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Mumbai's roads won't heal before rains

Alarmed by gloomy predictions that repair work on many of the city's dug up roads will not be completed by monsoons, MiD DAY decided to inspect some of the sites

In a city where pothole-riddled, monsoon-ravaged streets are an everyday reality, any proposal to re-lay, repair, or concretise them is sure to be welcomed with great enthusiasm and anticipation.

And a quick look at the city's scarred visage these days will tell you that the BMC is at work on them. But before you start envisioning those smooth commutes, here's some sobering news -- you may have to wait till long after the monsoons for your dream drive. Sources in the BMC have admitted that the work is unlikely to be completed in time for the deluge, as prolonged delay in the auditing process has held up work. Team MiD DAY inspected some of the sites to see how much progress has been made.

"SGS, the company assigned the task of auditing the quality of the soil and the materials used by contractors, is taking very long to submit its reports, as a result of which work is temporarily stalled in many pockets of the city. We have decided to inspect these roads along with their officials, to get to the bottom of the matter.

Many of the contractors have been complaining about the tardiness of the auditor," said BMC's Standing Committee Chairman Rahul Shewale. The visit will take place today.

While the project to re-laying 160 major city roads was flagged off on October 1 last year, there has been a delay in awarding contracts for work on the 700 minor roads, which was slated to begin on December 1.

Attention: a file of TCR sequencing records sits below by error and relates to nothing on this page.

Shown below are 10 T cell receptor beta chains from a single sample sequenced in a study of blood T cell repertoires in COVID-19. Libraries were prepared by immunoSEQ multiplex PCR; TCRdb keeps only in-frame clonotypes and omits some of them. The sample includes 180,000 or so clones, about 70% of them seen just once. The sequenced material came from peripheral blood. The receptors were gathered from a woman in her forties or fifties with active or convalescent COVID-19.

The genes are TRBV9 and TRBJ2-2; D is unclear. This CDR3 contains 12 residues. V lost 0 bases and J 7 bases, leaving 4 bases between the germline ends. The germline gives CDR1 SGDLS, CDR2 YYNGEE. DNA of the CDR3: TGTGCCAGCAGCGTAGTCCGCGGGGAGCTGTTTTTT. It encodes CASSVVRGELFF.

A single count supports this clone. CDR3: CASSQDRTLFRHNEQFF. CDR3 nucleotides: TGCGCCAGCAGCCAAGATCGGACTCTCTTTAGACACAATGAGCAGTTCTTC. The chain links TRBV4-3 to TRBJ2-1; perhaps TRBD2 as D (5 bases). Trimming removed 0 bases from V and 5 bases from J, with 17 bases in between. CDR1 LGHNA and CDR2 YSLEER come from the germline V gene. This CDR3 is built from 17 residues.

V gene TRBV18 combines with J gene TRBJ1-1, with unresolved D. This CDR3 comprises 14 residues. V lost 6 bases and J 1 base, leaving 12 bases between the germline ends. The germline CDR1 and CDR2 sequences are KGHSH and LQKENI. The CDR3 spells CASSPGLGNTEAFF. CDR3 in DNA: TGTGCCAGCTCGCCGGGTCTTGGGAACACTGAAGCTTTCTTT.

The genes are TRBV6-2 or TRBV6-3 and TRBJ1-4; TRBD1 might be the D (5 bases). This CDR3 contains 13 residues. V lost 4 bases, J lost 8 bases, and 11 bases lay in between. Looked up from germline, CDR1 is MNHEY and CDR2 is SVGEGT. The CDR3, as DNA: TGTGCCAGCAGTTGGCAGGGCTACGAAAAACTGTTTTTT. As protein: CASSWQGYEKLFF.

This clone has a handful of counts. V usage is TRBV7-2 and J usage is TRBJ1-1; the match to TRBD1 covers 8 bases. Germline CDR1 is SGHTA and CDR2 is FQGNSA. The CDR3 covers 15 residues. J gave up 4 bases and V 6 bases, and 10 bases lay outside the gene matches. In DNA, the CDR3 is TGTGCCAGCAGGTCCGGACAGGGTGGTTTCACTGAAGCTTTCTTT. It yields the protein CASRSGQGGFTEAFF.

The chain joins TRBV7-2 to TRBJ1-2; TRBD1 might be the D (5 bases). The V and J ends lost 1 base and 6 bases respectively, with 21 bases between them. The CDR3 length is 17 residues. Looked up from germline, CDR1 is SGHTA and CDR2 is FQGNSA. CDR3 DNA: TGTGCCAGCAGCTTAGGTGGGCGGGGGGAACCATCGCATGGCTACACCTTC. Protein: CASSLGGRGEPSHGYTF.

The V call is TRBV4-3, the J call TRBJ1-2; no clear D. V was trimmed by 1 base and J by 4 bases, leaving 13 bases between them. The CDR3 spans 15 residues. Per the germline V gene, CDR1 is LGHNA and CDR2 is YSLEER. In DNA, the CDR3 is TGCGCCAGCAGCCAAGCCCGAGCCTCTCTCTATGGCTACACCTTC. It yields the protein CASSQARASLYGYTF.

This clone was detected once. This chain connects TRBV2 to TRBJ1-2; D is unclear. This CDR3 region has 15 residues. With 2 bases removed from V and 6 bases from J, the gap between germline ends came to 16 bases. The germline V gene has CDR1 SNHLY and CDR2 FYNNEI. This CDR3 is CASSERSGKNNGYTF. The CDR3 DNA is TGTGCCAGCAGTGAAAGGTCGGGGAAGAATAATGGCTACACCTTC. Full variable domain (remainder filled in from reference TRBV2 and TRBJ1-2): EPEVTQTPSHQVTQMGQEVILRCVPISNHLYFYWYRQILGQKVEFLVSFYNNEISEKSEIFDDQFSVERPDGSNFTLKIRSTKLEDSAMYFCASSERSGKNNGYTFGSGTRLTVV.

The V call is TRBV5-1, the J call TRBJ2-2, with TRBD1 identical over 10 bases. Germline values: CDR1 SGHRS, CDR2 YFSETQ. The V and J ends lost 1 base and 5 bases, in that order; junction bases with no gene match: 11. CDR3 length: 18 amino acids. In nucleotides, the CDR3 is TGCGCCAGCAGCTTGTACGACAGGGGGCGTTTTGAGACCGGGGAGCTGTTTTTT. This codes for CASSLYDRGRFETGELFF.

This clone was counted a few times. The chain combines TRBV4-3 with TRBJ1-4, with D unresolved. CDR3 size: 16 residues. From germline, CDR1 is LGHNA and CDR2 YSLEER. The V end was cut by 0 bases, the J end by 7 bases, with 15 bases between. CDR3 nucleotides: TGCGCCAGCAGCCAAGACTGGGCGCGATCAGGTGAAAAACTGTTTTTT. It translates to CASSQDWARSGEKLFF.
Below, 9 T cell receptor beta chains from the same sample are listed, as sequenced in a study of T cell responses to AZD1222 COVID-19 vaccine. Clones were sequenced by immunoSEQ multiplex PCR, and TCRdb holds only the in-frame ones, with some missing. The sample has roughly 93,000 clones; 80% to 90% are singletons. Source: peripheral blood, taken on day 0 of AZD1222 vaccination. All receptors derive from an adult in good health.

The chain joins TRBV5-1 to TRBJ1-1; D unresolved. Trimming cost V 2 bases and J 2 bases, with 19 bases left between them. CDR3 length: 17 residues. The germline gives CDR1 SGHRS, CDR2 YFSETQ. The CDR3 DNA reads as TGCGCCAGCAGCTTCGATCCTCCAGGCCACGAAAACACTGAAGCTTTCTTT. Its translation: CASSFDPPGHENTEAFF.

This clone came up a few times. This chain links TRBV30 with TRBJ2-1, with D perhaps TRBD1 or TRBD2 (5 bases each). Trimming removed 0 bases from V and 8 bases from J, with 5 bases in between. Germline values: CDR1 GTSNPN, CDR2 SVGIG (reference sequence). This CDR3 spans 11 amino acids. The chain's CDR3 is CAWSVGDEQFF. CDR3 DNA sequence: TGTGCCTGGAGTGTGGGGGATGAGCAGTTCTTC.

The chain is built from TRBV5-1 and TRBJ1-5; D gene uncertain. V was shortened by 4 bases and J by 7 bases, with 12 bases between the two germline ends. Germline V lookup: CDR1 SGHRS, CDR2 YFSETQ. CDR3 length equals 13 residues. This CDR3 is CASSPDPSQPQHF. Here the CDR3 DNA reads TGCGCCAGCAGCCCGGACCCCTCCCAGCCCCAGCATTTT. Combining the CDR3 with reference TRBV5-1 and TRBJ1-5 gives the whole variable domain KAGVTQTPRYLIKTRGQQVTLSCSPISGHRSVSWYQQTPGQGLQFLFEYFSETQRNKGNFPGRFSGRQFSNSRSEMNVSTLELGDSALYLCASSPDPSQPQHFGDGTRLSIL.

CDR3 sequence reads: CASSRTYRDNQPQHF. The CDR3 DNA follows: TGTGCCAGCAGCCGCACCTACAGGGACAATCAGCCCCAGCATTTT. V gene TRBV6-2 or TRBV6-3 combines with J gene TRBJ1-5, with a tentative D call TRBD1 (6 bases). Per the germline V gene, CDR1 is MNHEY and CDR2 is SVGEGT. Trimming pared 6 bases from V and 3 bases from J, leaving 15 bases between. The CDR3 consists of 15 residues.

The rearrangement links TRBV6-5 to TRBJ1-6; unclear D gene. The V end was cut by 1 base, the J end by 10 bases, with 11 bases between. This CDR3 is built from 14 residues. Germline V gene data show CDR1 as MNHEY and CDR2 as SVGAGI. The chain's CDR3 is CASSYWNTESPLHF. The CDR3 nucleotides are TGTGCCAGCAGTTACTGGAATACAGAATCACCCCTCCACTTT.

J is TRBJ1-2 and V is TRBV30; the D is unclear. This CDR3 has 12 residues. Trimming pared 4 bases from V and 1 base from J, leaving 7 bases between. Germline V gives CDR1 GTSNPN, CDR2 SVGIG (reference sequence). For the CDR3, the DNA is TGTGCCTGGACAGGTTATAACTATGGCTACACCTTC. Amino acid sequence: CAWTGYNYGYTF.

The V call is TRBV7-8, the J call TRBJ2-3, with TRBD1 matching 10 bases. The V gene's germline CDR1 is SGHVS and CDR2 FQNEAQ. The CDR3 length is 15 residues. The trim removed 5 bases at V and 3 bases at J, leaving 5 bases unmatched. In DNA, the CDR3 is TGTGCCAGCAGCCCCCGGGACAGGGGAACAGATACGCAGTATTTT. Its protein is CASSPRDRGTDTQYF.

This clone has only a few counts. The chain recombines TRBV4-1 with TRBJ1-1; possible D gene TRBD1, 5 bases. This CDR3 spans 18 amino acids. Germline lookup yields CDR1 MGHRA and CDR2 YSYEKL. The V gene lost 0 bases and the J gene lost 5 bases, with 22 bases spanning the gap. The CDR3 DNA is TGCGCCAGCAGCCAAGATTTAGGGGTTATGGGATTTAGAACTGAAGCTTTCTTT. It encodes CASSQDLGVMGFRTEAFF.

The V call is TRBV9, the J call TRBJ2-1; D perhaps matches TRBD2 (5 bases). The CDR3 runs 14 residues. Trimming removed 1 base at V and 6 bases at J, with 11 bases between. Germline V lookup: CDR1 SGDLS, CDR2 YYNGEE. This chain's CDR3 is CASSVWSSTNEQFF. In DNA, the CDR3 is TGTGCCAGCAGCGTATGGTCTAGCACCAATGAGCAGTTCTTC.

"Work on minor roads is yet to begin. It is unlikely that it will be completed before the monsoons this year. If it starts pouring while the roads are still dug open, the work that has been done may be spoilt, leading to a wastage of time, money and energy," said a BMC official.

A contractor said, "The auditors are inexperienced people. They don't have any answers to our queries. They keep deferring their responses. We carry out quality tests on our own, as per the BMC rule for contractors. The auditors are wasting our time by conducting the same tests repeatedly. They set back work by two-three months. The work will not even be close to completion by April this year. We will have to stop with the onset of the monsoons and resume after it concludes. This is sure to escalate costs."

Shewale, however, denied any extension in deadline, saying, "We will try to finish the work before monsoon, as the rains always hamper their condition. It is necessary to evaluate what the problem is first."

Expertspeak
N V Merani, chairman of the Standing Technical Advisory Committee (STAC) for roads said, "The tests are part of the routine procedure. If the work is getting delayed because of them, the corporation should check the reason." He warned that work on minor roads would not be completed if the civic body didn't get cracking on the project immediately, saying, "They should at least concentrate their efforts on some selected roads, finishing work on them before the rains start. That way their effort will not be wasted. They can work on the remaining roads after the monsoons."
-- By Nivedita Dargalkar, Dimpi Thakkar, Anamika More, Vishaka Sonawane, Vaishali Chandra and Rinkita Gurav

Mulund
Commenced: October, 2011
Deadline: April, 2012